century typography and science fiction illustration has
had a profound effect on my visual language from childhood.
The bold use of line, color, and dramatic metaphor translate
directly into my pieces, which I think of as three-dimensional
illustrations. Science fiction has the power to challenge
and entertain us by creating complex worlds and characters
whose strangeness helps bring our own world into focus.
I create pieces that speak of past optimism, present problems,
and future possibilities. The wearer and viewer engage
in a visual dialogue about issues of value and body adornment,
and the consequences of systems of value. I also use a
variety of precious, semi-precious, and common materials
in construction combinations that can be surprising. The
resulting aesthetic is complex, evocative, and functional.
Using the hierarchy of view problem that is an issue in
jewelry design, multiple views are activated in these
pieces which creates an additional tension for wearer
and viewer. Through scale I can experiment with notions
of reality, representation, and humor that provide me
with layers of perception and critique that allow my work
to communicate with many different viewers. Engaging wearers
and viewers in this on-going dialogue is part of my commitment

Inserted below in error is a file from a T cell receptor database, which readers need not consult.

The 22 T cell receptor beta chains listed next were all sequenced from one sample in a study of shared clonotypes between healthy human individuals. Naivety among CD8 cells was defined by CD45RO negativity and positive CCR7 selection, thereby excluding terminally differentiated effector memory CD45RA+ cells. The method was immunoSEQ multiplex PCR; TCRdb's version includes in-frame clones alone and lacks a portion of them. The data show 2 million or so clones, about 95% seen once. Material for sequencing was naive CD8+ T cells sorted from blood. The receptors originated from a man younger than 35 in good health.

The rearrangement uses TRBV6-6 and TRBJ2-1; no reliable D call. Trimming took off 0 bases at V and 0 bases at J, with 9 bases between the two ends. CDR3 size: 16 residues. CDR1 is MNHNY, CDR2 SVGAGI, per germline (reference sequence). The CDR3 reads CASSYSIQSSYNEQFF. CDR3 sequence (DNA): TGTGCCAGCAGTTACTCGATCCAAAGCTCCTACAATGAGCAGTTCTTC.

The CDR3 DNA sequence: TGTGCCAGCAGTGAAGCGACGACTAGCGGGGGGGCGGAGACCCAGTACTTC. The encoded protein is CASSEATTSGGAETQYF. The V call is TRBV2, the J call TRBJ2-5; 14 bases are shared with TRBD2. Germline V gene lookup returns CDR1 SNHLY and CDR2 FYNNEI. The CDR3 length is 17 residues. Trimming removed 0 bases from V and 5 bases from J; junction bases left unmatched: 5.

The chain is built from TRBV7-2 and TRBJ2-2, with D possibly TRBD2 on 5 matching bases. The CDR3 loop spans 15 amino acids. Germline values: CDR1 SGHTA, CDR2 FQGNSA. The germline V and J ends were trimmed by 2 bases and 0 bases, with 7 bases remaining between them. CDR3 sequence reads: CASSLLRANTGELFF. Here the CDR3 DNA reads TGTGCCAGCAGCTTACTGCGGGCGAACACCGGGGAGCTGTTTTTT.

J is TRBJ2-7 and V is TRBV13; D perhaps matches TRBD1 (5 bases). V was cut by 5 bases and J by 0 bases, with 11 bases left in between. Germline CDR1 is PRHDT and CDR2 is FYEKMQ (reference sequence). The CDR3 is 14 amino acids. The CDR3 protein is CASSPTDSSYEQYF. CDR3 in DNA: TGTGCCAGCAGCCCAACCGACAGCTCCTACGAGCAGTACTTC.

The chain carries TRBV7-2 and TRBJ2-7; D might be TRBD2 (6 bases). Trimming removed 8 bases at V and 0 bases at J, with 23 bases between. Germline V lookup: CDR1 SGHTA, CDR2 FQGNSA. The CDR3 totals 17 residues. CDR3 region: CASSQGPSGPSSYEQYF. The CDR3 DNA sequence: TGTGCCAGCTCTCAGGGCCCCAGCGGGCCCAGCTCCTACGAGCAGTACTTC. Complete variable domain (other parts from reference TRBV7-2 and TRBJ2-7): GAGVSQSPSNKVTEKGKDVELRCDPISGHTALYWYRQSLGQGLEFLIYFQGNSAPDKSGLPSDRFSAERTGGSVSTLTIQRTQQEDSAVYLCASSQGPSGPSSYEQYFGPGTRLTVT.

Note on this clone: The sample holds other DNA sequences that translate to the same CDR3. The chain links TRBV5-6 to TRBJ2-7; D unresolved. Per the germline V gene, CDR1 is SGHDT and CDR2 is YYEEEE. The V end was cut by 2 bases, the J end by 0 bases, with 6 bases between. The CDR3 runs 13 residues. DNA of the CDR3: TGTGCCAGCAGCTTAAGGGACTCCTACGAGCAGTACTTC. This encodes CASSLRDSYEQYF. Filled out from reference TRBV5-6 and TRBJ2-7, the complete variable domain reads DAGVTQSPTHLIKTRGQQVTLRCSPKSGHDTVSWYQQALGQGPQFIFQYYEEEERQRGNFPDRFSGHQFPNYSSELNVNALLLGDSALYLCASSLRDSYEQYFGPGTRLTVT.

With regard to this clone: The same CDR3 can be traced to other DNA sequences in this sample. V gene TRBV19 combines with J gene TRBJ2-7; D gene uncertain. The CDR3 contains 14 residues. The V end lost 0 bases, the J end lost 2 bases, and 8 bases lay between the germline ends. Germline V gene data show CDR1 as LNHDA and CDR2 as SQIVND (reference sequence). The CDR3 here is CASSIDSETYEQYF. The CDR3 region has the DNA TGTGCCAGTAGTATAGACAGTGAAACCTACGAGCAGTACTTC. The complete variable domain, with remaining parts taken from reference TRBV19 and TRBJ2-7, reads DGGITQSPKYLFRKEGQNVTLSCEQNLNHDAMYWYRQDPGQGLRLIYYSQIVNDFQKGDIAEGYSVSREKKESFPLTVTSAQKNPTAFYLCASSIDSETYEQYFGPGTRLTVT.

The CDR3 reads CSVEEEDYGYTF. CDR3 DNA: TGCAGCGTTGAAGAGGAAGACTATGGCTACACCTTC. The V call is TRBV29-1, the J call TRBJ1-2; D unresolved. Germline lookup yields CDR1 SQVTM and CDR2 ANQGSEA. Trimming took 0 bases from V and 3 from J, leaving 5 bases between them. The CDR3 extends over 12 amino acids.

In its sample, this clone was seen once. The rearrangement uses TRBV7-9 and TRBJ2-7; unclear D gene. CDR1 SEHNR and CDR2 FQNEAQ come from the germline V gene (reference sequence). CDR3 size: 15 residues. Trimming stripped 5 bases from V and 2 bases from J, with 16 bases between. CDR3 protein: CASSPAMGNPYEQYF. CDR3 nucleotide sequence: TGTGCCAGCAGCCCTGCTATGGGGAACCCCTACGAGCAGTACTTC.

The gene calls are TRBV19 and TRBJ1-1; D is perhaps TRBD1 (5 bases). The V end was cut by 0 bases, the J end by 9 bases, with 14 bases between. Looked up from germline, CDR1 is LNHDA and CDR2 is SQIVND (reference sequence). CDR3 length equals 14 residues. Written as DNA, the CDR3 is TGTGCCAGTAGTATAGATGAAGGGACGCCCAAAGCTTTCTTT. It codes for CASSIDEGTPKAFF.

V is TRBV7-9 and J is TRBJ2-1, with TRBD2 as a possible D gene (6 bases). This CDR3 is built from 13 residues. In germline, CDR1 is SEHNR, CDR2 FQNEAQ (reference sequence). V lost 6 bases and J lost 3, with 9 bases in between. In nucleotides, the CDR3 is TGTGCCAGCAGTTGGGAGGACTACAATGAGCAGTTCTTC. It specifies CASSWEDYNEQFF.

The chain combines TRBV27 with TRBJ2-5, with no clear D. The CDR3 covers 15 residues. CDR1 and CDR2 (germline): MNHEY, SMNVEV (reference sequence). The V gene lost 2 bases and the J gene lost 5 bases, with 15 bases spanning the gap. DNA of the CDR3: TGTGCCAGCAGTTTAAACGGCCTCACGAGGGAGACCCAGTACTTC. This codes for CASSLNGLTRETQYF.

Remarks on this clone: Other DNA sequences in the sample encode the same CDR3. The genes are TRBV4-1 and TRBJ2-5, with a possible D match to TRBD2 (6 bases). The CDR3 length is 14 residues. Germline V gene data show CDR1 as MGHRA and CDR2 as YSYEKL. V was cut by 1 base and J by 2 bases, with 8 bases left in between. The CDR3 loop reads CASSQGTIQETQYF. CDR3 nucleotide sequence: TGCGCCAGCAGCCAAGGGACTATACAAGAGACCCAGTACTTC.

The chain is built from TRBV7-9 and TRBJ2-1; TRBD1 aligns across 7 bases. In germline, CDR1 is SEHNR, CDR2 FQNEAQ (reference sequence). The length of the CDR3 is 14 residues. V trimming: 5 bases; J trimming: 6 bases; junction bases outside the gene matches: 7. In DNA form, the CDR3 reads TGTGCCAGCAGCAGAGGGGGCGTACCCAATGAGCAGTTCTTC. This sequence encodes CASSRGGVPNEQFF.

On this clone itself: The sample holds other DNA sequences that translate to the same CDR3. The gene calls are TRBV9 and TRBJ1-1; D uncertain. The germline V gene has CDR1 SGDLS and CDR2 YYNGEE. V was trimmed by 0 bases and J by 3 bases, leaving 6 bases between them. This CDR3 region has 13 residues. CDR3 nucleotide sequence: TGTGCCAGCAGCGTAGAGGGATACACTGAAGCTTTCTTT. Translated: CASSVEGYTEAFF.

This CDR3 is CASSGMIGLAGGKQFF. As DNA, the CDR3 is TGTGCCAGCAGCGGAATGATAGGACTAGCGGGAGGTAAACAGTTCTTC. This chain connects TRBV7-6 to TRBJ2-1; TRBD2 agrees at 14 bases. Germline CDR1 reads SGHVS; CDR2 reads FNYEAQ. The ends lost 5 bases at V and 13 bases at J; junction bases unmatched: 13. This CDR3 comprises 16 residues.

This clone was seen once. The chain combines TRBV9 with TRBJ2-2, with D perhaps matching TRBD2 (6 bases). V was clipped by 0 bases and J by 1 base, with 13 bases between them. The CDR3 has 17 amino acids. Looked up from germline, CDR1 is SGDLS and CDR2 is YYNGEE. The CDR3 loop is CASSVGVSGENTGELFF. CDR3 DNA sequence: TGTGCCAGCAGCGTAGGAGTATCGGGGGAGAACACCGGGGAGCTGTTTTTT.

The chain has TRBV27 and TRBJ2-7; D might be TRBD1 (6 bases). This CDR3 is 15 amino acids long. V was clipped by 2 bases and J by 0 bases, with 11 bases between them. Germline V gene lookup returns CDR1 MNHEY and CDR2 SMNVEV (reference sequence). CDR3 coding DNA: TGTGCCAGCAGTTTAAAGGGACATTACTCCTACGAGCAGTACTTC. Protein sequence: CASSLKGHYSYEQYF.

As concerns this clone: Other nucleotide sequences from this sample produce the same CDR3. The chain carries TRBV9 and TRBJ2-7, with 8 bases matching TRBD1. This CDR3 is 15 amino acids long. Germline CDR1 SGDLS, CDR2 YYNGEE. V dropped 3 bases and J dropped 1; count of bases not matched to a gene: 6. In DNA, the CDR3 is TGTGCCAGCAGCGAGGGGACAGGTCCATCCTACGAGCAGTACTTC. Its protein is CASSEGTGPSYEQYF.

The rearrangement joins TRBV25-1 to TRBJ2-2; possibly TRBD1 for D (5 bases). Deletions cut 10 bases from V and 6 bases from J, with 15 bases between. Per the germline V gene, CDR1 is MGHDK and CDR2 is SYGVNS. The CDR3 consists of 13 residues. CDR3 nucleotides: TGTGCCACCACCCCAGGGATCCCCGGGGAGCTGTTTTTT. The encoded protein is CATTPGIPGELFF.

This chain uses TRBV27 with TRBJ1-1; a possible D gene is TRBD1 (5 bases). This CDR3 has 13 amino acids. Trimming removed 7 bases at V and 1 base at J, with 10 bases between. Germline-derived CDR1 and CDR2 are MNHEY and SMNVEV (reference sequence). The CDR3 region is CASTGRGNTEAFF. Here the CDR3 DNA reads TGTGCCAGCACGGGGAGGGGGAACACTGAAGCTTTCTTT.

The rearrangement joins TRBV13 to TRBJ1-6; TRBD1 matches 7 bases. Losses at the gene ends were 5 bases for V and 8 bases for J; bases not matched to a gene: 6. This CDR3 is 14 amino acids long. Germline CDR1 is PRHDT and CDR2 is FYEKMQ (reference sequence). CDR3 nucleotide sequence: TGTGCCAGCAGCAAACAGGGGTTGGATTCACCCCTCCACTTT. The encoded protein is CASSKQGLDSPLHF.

as an artist to raising the status of metals and jewelry
as an art form, and exploring ways in which art can be
manifested in everyday life.
In my Rocket Science series, I combine the styles and
forms of sci-fi pulp art with traditional objects to create
one of a kind flatware, hollowware, and small-scale sculptures.
I design these objects to be both functional and fun:
fun to look at, to play with, and use. I try to share
the core humor and enthusiasm that is part of the creation
process in the making of these objects with the viewer.
High craftsmanship contrasts with the playfulness evident
in the work. Examples from this series include a rocket
teapot and flying saucer cheese gouge in sterling silver,
anodized aluminum, and gold; and a bake ware set designed
after traditional scientific tools and made of copper,
silver, glass, and wood. These pieces are intended to
engage the user’s senses in multiple ways, and raise
issues about our perceptions of utility and value in functional
Zinger Teapot ©
24" high x 7" wide x 7" deep